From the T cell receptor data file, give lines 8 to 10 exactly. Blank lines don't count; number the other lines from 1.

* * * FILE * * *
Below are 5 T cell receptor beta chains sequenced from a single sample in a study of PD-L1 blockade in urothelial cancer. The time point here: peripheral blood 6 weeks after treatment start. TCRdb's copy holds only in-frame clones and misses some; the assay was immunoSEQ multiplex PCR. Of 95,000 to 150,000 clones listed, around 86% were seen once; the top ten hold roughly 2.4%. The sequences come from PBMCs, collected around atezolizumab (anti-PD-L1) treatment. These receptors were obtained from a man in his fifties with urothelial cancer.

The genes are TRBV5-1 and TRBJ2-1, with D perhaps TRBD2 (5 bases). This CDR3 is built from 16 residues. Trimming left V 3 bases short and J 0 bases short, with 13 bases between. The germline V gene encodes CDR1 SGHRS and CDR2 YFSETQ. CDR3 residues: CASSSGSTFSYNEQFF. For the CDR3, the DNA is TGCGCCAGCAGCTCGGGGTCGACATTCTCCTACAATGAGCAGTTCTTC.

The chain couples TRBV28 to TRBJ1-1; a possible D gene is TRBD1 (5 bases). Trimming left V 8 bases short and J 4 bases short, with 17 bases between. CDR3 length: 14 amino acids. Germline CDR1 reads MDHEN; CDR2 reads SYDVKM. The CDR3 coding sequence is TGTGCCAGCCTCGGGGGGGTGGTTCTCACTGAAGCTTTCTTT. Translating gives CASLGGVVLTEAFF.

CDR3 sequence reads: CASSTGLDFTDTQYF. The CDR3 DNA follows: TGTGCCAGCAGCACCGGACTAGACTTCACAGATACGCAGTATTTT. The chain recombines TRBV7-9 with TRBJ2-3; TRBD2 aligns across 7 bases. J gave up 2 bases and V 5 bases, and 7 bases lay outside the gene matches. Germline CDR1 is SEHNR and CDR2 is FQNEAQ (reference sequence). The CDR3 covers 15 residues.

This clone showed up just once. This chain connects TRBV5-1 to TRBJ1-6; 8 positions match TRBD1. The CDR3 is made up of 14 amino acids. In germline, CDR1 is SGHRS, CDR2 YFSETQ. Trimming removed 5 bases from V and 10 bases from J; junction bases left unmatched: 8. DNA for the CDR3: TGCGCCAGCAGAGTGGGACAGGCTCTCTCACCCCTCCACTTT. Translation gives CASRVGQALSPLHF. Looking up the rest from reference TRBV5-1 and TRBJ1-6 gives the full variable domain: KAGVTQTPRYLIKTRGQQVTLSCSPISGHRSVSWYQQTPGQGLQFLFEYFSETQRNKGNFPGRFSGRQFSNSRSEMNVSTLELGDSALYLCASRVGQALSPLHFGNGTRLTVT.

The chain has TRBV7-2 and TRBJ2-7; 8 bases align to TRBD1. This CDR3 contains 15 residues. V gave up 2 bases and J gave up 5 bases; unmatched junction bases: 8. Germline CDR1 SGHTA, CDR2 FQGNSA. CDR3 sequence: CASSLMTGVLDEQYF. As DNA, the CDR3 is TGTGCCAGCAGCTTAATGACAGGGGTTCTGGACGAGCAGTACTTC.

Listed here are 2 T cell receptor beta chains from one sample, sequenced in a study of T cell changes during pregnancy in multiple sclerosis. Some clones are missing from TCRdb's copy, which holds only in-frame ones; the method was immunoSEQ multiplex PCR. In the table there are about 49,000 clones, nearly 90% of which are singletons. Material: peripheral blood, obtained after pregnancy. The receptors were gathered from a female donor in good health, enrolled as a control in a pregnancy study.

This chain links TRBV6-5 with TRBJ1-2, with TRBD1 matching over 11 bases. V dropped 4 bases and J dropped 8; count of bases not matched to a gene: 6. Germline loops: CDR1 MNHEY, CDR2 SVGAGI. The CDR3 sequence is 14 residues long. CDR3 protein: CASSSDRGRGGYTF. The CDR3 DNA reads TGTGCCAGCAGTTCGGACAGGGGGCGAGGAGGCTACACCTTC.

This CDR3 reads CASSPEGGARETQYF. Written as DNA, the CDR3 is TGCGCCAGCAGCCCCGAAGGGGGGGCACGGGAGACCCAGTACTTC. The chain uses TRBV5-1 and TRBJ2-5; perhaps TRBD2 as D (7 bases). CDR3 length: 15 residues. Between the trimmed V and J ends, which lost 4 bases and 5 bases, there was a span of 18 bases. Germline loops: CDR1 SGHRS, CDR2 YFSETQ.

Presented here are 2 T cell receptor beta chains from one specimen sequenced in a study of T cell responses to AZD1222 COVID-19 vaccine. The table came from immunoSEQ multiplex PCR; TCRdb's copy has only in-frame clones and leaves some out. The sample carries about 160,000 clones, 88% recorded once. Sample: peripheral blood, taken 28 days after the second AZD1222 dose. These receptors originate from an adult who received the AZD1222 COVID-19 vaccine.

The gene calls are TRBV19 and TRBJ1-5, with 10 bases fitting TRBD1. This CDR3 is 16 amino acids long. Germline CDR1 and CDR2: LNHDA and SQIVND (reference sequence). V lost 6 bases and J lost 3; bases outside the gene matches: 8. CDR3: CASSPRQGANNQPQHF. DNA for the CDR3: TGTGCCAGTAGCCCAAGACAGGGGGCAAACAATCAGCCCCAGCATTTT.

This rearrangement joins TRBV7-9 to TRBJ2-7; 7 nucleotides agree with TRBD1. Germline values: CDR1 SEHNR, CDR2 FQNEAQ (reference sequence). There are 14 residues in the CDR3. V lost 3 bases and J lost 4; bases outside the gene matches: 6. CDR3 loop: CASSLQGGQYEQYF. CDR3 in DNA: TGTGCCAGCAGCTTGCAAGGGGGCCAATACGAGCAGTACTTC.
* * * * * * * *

This chain links TRBV6-5 with TRBJ1-2, with TRBD1 matching over 11 bases. V dropped 4 bases and J dropped 8; count of bases not matched to a gene: 6. Germline loops: CDR1 MNHEY, CDR2 SVGAGI. The CDR3 sequence is 14 residues long. CDR3 protein: CASSSDRGRGGYTF. The CDR3 DNA reads TGTGCCAGCAGTTCGGACAGGGGGCGAGGAGGCTACACCTTC.

This CDR3 reads CASSPEGGARETQYF. Written as DNA, the CDR3 is TGCGCCAGCAGCCCCGAAGGGGGGGCACGGGAGACCCAGTACTTC. The chain uses TRBV5-1 and TRBJ2-5; perhaps TRBD2 as D (7 bases). CDR3 length: 15 residues. Between the trimmed V and J ends, which lost 4 bases and 5 bases, there was a span of 18 bases. Germline loops: CDR1 SGHRS, CDR2 YFSETQ.

Presented here are 2 T cell receptor beta chains from one specimen sequenced in a study of T cell responses to AZD1222 COVID-19 vaccine. The table came from immunoSEQ multiplex PCR; TCRdb's copy has only in-frame clones and leaves some out. The sample carries about 160,000 clones, 88% recorded once. Sample: peripheral blood, taken 28 days after the second AZD1222 dose. These receptors originate from an adult who received the AZD1222 COVID-19 vaccine.